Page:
Ignatius in July, 1

Some of my Ignatian friends are observing this entire month as a conclusion to the Ignatian Year, marking five centuries since the man’s conversion thanks to a military injury and long convalescence. Let’s see if I can maintain a discipline of a daily short reflection to honor at least the last 31 days of this special year.

July 1st, better known as Canada Day these days, was once more widely observed as the feast of the Precious Blood. Saint Ignatius didn’t compose the Anima Christi, but he utilized it for the Spiritual Exercises. One line stood out for me today:

Blood of Christ, inebriate me.

Is that really a good thing? Alcohol is so badly abused in our society. One of my grandparents ended life as a street person because of the addiction. The Church, too, has suffered–alcoholics in leadership and abusing others as a consequence.

Does this intercession just mean I want to be intoxicated, or just tipsy in my faith? Maybe I’m not looking for a thirst to be quenched, a longing to be satisfied. I want all the Lord Jesus can give me. Maybe a bit more.

Some things I just don’t understand. I suppose if Father Ignatius were an acquaintance, a friend, a spiritual director, he would say things I didn’t get. But I suppose I’d stick with it for a little bit. Just to see where the reflection led me.

About catholicsensibility

Todd lives in Minnesota, serving a Catholic parish as a lay minister.
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4 Responses to Ignatius in July, 1

  1. Joyce Donahue says:

    You should really read his autobiography. After his conversion he was extreme in everything he did, from penances to pilgrimages – to the point where people often thought he was a madman. He was also a mystic who often had visions, which I found delightfully surprising. I think for him, to be inebriated by the Blood of Christ is to see nothing else but Christ.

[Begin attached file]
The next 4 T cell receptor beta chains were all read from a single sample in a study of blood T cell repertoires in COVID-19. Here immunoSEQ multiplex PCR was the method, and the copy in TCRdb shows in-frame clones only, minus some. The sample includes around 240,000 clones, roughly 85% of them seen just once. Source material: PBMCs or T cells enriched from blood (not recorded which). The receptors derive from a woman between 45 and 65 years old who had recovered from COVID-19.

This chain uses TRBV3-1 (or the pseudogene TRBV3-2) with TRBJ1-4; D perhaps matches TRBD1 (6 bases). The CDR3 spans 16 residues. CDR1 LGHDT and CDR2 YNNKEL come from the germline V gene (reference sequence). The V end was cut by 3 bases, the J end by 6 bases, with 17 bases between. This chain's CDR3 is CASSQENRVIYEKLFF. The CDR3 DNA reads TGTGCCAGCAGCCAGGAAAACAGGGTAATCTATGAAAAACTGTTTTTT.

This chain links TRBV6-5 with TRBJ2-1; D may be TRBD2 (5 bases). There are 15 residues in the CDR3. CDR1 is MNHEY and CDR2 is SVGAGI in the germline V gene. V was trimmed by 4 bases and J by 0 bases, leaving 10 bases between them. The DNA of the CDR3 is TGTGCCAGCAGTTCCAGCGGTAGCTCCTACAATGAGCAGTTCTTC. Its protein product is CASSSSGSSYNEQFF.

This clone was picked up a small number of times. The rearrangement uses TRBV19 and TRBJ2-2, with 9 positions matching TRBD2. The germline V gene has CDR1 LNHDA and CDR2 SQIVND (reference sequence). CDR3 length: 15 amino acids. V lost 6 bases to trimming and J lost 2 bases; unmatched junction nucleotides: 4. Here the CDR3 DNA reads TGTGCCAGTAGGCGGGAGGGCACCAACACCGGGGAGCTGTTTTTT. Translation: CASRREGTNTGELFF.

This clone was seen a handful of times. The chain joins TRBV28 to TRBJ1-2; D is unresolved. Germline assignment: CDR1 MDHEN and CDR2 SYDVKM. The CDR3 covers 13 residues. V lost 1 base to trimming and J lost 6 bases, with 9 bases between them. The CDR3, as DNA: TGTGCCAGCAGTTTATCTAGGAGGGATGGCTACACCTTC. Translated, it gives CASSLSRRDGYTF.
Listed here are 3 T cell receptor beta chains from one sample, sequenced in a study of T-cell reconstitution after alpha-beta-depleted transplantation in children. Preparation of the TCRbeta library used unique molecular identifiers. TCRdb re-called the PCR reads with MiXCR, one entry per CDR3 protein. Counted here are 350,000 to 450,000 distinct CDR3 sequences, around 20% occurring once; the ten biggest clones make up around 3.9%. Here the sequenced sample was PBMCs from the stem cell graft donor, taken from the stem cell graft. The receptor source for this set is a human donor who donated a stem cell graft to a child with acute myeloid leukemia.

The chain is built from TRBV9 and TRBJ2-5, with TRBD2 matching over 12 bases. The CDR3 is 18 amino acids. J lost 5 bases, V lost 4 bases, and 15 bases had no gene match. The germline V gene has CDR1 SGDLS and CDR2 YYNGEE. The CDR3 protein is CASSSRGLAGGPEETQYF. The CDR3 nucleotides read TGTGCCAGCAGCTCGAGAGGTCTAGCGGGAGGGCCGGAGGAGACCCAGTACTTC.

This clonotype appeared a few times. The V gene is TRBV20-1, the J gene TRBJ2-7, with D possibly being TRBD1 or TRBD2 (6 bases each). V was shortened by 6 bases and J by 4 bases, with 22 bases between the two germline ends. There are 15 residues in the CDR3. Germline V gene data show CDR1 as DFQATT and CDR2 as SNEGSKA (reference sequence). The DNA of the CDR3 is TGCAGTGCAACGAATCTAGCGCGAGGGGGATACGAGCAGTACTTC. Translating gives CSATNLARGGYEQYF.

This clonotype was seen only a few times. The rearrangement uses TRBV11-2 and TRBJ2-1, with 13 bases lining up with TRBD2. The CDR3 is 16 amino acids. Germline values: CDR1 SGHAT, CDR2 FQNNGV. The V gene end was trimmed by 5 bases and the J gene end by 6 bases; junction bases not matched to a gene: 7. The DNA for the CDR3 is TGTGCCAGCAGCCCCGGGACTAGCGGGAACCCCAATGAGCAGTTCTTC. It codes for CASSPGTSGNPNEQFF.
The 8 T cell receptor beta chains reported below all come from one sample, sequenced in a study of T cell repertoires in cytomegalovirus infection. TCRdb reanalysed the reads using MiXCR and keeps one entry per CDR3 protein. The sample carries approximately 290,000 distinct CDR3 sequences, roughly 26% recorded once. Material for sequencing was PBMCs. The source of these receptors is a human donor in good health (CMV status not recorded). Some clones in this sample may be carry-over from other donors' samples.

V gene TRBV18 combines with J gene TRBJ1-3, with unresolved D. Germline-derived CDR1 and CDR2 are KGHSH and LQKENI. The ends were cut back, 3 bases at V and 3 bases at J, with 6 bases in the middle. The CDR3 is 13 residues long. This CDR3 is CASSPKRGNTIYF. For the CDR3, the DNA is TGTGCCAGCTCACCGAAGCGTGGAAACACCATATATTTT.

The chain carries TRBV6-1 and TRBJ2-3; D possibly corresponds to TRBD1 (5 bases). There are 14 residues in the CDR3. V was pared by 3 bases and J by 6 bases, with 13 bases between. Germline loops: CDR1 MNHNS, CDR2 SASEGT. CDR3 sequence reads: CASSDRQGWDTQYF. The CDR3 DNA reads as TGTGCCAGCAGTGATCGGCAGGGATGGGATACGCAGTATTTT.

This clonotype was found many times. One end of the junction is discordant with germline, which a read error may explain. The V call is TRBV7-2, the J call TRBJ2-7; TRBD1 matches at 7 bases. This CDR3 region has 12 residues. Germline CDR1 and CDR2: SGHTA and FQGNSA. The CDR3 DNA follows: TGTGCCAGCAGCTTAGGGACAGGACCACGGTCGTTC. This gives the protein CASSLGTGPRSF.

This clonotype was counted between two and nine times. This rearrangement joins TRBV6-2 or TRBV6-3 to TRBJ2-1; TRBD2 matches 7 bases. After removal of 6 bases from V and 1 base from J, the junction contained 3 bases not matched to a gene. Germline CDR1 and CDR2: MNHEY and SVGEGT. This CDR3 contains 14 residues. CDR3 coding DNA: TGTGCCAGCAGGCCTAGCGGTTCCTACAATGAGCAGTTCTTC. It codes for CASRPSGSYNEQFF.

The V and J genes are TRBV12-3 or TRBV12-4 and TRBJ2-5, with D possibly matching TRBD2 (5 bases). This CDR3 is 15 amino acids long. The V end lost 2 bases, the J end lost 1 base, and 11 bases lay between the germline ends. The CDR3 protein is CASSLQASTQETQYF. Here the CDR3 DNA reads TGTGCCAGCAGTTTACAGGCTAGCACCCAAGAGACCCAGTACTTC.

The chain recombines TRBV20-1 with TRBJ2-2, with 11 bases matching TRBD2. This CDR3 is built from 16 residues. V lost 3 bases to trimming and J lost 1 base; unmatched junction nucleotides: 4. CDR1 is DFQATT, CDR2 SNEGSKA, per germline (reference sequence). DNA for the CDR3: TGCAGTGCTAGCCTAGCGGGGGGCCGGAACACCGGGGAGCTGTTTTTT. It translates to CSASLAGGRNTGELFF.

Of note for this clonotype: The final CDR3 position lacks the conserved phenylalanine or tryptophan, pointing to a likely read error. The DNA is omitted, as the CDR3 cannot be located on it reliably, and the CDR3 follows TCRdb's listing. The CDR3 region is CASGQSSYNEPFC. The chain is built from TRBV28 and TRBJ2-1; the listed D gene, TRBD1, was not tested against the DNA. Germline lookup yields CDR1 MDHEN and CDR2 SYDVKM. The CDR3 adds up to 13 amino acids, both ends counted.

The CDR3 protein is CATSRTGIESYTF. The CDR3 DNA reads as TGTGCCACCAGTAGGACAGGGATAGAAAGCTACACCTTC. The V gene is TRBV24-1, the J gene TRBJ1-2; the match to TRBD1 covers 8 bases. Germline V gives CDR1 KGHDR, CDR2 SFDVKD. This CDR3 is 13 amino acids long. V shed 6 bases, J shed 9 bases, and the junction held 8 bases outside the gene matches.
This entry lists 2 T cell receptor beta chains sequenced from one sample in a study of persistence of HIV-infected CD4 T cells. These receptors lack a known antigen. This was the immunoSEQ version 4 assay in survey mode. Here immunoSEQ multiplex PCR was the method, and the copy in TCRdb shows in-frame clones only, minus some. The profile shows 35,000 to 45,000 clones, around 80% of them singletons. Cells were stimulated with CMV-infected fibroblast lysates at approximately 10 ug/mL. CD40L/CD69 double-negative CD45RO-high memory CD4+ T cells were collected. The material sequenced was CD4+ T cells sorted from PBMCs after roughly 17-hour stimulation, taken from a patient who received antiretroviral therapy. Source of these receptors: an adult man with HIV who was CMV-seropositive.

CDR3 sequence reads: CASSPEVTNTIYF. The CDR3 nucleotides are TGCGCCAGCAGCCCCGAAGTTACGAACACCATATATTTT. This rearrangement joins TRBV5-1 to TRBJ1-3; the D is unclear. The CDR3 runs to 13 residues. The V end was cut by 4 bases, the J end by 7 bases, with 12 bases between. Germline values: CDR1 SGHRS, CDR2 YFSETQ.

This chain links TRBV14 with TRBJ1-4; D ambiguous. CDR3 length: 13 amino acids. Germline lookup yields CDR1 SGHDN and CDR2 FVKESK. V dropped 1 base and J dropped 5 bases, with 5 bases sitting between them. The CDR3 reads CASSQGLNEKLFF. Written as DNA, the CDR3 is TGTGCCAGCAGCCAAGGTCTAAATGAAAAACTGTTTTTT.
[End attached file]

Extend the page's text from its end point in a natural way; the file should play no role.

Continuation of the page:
2. Liam says:

    So this is an instance where it can help to consider that English is not the original language, but Latin.

    Anima Christi, sanctifica me;
    Corpus Christi, salva me;
    Sanguis Christi, *inebria* me;
    Aqua lateris Christi, lava me;
    Passio Christi, conforta me;
    O bone Iesu, exaudi me;
    Intra tua vulnera absconde me;
    Ne permittas me separari a te;
    Ab hoste maligno defende me;
    In hora mortis mea voca me;
    Et iube me venire ad te;
    Ut cum Santis tuis laudem te
    in saeculua saeculorum.

    The Latin verb “inebriare” has layers of possible meaning. One of which can be rendered in English as “to ravish”. That’s a mystical dimension of the verb.

    The line I italicize for emphasis in my post-Communion thanksgiving prayers is, in English:

    O good Jesus, hear me.

    • Liam says:

      As a prayer to bookend the Anima Christi, I adapted a prayer of St John Newman (to make it first person plural, instead of first person singular, as a prayer for all fellow members of the Body of Christ), and I share it in case anyone else may find it fruitful:

      Support us, O Lord, all the day long,
      till the shades lengthen, and the evening comes,
      and the busy world is hushed,
      and the fever of life is over, and our work is done.
      Then, in your mercy, give us a safe lodging,
      and a holy rest, and peace at the last.

      Our Lord and Savior, support us in that hour
      in the strong arms of your Sacraments.
      Let the absolving words be said over us,
      and the holy oil sign and seal us,
      and your own Body be our food.
      May we receive the gift of perseverance,
      and die, as we desire to live,
      in your Faith, in your Church,
      in your service, and in your Love. Amen.

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